Men’s Jeans That Fit the girl and the days

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This story was originally published on July 1, 2015.

Fashion is a way of self-expression with seemingly endless possibilities, but its categories tend to be rigid: mens, womens, juniors. Unisex is rare at best. Just what exactly do you do in the event that you identify as an androgynous woman and you can’t find options to accurately show the world how you see yourself? If you’re Vicky and Charisse Pasche, you create your own clothing company.

The Pasches, who were married in California this past year, were on the honeymoon if they dreamed up the thought of creating men’s-style clothing shaped to match a female. “I had cut my hair this year 2010 and was transitioning to a far more masculine look,” says Vicky. “From then on, I started shopping in the men’s department, nonetheless it was uncomfortable because people look at you weird.”

Image credit: Kevin Andrew Falk

Vicky was often in a position to find suits, but other apparel options were challenging. Still, she and Charisse made a decision to focus their clothing line on America’s go-to basic: Jeans.

The NORTH PARK couple bought jeans from both men’s and women’s departments and created a design that combined the very best elements of each: the detailing of men’s jeans (i.e. – larger, deeper back pockets) and the body-contouring fit of women’s jeans. And therefore Dapper Boi was created.

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Stated in LA, Dapper Boi’s jeans can be found in one style and one wash and retail on the website for $120. “That which was vital that you me was to provide a really wide variety,” Vicky says, “so you can expect waist sizes from 26 to 48, and all with an inseam amount of 34.” Men’s sizing, she says, is simpler because it’s a straightforward matter of measurements, instead of women’s sizing, in which a size 10 in a single brand is actually a size 8 in another.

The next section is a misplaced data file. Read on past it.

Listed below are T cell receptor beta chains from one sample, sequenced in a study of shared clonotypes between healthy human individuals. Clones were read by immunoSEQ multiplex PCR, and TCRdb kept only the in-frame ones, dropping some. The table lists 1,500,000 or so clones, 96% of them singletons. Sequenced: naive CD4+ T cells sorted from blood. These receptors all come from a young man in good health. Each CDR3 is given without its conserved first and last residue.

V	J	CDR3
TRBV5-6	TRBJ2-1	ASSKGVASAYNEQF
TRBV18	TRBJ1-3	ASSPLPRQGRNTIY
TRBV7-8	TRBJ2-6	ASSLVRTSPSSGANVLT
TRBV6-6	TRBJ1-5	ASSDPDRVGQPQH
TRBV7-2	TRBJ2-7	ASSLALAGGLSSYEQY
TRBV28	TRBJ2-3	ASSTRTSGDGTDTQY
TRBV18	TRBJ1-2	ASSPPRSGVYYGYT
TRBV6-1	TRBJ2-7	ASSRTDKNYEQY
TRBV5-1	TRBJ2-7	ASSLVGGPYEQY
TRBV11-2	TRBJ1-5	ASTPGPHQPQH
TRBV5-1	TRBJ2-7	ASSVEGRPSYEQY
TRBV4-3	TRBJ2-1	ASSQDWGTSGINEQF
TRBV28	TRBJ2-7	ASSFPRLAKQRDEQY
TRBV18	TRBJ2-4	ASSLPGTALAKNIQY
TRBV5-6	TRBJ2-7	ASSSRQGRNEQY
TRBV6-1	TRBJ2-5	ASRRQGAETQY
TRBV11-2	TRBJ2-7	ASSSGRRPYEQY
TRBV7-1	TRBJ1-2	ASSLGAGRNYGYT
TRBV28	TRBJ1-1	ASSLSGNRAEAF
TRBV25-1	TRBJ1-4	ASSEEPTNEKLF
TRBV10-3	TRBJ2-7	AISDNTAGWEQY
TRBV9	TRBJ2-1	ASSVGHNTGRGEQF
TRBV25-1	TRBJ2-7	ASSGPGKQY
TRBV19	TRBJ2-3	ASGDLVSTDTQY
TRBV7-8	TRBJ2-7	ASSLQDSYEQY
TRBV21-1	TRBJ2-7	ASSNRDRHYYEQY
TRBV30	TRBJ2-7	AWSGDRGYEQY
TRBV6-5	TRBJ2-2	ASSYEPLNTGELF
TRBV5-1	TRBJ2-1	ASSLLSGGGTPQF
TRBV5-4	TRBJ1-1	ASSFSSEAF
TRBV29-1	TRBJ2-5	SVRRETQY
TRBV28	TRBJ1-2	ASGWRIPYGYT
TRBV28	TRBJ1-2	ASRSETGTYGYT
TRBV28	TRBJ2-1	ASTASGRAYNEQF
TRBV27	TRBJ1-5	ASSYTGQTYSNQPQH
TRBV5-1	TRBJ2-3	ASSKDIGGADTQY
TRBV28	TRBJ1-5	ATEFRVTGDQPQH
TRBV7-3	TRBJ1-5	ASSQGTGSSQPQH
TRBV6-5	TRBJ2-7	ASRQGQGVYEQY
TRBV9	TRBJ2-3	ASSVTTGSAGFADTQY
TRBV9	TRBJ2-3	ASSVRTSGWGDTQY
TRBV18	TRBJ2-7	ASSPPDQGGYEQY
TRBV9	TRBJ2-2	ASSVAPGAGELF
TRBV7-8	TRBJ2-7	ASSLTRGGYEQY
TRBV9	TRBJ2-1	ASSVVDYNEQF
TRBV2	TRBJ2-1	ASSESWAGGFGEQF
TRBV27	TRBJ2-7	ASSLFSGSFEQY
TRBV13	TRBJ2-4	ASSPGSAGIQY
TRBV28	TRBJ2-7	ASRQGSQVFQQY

Image credit: Kevin Andrew Falk

The complete process — from forming a good idea to locating a manufacturer and having an example of the pants — took about seven to eight months. If that seems remarkably fast, it had been. “We were aggressive, because we knew this is a problem and we wished to have a solution eventually,” says Charisse. “We knew we’d to be aggressive and push forward.”

To build their business, the couple had to create adjustments within their home life. Charisse took a leave of absence from her job employed in admissions for Ashford University, freeing up 12 to 14 hours every day to focus on launching the business, but losing a six-figure income along the way. Vicky scaled back on her behalf job as head of marketing at a casino. The pair also moved earlier this April from a four-bedroom townhouse to a one-bedroom apartment.

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Three weeks after moving, they launched a Kickstarter campaign. The ladies crowdfunded their way to a lot more than $26,000 — surpassing their goal of $18,000 — and also have just started taking pre-orders. The hope is to provide jeans for his or her backers also to have another 100 pairs in inventory, but Vicky really wants to undertake the stash quickly. “My goal is 200 pairs of jeans per month to start and, from then on, [new] styles and washes will be next steps.”

In lots of ways, Dapper Boi couldn’t attended at an improved time. With the Supreme Court having ruled same-sex marriage legal over the U.S. and the transgender movement finding a champion in Caitlyn Jenner, issues surrounding gender and sexuality are front and center at this time.

Image credit: Kevin Andrew Falk

Charisse shared the story of a female who wrote them a contact explaining that her sister is transgendered and had harmed herself as she struggled with her identity a couple of years ago. When this woman showed her sister — now her brother — the Dapper Boi campaign on Kickstarter, she said he couldn’t stop smiling.

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“We discuss how exactly we feel lucky to participate a world where folks are open minded,” Charisse said. “It’s really perfect timing with the Caitlyn Jenner story. Fashion is important because you want to reflect what we feel inside, on the outside. That is one small thing that people can do for our community and we’re super worked up about it.”

Though they have ideas for more Dapper Boi items later on — ties, shirts and jackets, amongst others — they would like to establish themselves with demin first. “A very important thing that that you can do is start with one product and perfect that, concentrate on that rather than have an excessive amount of inventory,” Charisse says. “What we desire to be known for is our denim, as soon as we’ve created a base, there are various other things that people want that fit a lady body but present masculinity.”

In a funny twist, Dapper Boi jeans are being bought by men and women. “They’re growing to be pretty unisex,” Vicky says, laughing. She owes that to the comfort and quality of the merchandise. “The feeling of the jeans when I first hook them up to was amazing.”

It seems sensible, considering how feeling more comfortable with who you are is what it’s about, anyway.

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